As the 2016 Rio Olympic games are underway, we want to take you down memory lane to a time that is rarely spoken about and almost forgotten. The Summer Olympics of 1936 in Berlin and the London Summer Olympics of 1948. These particular games prove that nations can stand together for many reasons and not only have a great time but also competitive fun. They were both hosted after major wars and yet they were successful, showing the resilience and forward thinking of the leaders, sportsmen and countrymen.
Berlin Game 1936
The 1936 Berlin games are officially known as the Games of the XI Olympiad and were the last games before the great world war 2. Germany had won the bid to host the games and they invested in the famous sporting event quite heavily with a sum close to USD30 million. Reich Chancellor Adolf Hitler saw the Games as an opportunity to promote his government and ideals of racial supremacy. The official Nazi party paper, the Völkischer Beobachter, wrote in the strongest terms that Jews and Black people should not be allowed to participate in the Games. However, when threatened with a boycott by other nations, he relented allowed the participation, and added one token participant to the German team—a German woman, Helene Mayer, who had a Jewish father. One of Hitler’s government trusted members Hans von Tschammer und Osten was tasked to organize the Olympics. He pushed and promoted the idea that the use of sports would harden the German spirit and instill unity among German youth. At the same time he also believed that sports was a "way to weed out the weak, Jewish, and other undesirables." These games saw a total 49 countries participate and compete for gold.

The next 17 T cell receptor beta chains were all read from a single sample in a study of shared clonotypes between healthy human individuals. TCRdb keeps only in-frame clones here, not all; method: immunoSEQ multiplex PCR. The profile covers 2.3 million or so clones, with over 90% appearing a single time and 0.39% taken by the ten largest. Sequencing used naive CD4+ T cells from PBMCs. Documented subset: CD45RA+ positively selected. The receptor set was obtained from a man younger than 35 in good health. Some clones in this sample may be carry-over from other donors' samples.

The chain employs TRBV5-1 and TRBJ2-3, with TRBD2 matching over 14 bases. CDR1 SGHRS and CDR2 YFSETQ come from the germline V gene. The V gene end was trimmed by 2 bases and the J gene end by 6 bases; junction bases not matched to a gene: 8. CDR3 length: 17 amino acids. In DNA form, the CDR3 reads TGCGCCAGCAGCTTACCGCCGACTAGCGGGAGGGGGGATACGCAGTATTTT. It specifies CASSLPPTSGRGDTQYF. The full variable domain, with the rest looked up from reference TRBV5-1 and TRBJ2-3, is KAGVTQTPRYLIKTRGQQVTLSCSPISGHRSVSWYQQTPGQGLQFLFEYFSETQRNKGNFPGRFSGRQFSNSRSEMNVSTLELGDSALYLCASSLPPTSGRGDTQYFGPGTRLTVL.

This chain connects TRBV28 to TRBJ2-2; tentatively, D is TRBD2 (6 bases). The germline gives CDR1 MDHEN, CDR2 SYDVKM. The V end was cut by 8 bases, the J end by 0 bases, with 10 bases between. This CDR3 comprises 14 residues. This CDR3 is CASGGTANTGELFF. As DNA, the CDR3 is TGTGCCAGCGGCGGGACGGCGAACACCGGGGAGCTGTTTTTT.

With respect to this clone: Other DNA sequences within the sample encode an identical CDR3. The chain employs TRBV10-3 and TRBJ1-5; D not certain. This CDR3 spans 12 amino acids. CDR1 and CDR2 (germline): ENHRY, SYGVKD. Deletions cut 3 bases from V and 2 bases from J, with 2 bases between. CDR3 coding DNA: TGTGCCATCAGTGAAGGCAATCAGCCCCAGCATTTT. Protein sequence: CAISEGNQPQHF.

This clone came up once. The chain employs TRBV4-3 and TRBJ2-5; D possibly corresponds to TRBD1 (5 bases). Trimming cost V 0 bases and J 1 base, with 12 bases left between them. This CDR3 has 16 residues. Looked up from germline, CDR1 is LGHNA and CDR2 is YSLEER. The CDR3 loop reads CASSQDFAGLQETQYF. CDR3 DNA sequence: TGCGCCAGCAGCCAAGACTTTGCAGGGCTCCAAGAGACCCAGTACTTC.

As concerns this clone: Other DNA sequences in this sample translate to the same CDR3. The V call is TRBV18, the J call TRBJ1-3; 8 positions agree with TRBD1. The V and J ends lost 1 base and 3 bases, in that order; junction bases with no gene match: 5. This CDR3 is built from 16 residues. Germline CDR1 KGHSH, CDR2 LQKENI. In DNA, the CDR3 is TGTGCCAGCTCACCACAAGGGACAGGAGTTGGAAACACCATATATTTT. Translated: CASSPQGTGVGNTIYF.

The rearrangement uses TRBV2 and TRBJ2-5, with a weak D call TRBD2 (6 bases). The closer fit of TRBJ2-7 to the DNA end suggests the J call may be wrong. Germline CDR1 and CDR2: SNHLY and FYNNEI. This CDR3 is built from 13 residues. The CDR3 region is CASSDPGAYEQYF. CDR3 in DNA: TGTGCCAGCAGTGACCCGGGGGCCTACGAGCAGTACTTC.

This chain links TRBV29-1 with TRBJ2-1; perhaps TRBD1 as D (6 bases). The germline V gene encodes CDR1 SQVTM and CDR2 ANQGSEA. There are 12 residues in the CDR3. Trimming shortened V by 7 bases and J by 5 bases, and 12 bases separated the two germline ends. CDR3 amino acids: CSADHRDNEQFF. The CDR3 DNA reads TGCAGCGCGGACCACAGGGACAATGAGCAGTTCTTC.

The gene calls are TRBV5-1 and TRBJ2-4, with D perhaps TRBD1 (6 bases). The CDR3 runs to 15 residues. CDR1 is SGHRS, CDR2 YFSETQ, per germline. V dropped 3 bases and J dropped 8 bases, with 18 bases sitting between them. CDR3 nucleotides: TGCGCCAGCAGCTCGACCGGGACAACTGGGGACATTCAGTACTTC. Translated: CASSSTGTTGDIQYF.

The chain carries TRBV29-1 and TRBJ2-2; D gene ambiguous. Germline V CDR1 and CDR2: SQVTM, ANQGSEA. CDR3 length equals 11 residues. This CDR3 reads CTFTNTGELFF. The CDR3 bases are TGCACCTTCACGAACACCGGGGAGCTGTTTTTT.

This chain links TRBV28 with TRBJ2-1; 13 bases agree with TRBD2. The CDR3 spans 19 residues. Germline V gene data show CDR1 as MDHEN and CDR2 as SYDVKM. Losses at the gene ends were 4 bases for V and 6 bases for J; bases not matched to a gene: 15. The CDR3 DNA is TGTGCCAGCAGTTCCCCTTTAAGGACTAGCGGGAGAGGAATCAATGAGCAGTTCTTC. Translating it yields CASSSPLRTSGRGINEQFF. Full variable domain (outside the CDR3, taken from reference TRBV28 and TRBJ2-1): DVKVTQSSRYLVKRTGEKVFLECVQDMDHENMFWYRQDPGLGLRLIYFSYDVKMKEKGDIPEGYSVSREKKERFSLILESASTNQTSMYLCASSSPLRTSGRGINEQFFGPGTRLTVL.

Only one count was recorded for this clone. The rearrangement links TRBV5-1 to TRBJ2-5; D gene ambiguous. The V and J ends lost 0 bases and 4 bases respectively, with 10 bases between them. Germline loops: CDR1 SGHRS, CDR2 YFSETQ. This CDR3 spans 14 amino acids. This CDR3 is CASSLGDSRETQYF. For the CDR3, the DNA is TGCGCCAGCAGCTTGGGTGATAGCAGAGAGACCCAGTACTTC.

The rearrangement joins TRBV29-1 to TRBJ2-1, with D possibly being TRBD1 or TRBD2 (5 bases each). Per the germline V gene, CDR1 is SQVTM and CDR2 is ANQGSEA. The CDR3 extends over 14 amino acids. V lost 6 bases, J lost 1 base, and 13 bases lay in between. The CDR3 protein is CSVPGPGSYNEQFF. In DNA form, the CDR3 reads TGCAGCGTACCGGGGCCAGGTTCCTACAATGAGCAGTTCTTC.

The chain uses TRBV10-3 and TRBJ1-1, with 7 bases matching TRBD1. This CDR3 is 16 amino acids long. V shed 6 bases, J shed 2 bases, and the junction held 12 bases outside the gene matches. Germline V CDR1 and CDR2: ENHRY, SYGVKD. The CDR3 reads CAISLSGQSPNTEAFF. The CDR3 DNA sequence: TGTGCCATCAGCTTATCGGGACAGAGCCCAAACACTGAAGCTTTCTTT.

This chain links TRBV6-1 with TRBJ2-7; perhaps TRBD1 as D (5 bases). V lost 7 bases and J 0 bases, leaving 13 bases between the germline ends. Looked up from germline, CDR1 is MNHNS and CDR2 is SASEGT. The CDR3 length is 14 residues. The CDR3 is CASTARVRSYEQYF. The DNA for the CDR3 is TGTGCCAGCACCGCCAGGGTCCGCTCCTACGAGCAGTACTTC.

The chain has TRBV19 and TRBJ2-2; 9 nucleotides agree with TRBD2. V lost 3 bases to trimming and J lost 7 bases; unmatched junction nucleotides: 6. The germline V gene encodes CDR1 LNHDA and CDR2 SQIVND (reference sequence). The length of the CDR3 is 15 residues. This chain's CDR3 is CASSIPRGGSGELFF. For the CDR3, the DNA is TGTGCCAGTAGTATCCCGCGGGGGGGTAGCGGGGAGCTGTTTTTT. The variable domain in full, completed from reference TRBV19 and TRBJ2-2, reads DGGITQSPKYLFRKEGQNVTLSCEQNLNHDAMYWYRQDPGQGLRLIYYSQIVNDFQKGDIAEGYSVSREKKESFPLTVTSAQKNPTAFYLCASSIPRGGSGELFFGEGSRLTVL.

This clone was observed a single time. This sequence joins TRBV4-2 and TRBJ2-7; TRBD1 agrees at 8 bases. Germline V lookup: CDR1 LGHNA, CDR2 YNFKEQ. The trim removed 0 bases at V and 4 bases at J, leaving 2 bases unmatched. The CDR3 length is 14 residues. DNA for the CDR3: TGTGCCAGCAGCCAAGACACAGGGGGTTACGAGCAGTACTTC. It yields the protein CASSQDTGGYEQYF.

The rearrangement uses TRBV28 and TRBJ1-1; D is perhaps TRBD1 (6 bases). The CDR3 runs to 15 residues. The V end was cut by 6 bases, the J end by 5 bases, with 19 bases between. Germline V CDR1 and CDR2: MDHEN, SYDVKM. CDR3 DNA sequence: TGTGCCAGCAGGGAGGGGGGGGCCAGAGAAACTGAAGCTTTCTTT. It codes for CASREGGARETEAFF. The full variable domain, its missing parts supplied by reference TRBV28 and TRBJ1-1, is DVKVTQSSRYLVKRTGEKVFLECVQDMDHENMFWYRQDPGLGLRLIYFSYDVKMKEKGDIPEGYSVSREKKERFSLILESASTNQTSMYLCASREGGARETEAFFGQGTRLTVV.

London Olympics 1948
The 1948 Olympics games also known as the “Austerity games” came just after the end of the world war 2. The economic climate and post-war rationing resulted in no new venues being built for the games, and athletes were housed in existing accommodation in the Wembley area instead of an Olympic Village. The war aggressors Germany and Japan were banned from the games and the USSR was invited, but they did not send any athletes. A total of 59 countries attended the 2 weeks of friendly rivalry in London.
12 years after the 1936 Berlin games, the torch relay tradition had been introduced and this continued into the following games there after.
What is truly fascinating about these two particular Olympic games is that despite the tensions of the times, the games were successful. It is true to say that when we all come together for a common cause we can do great mighty things.
See you on the battlefield!
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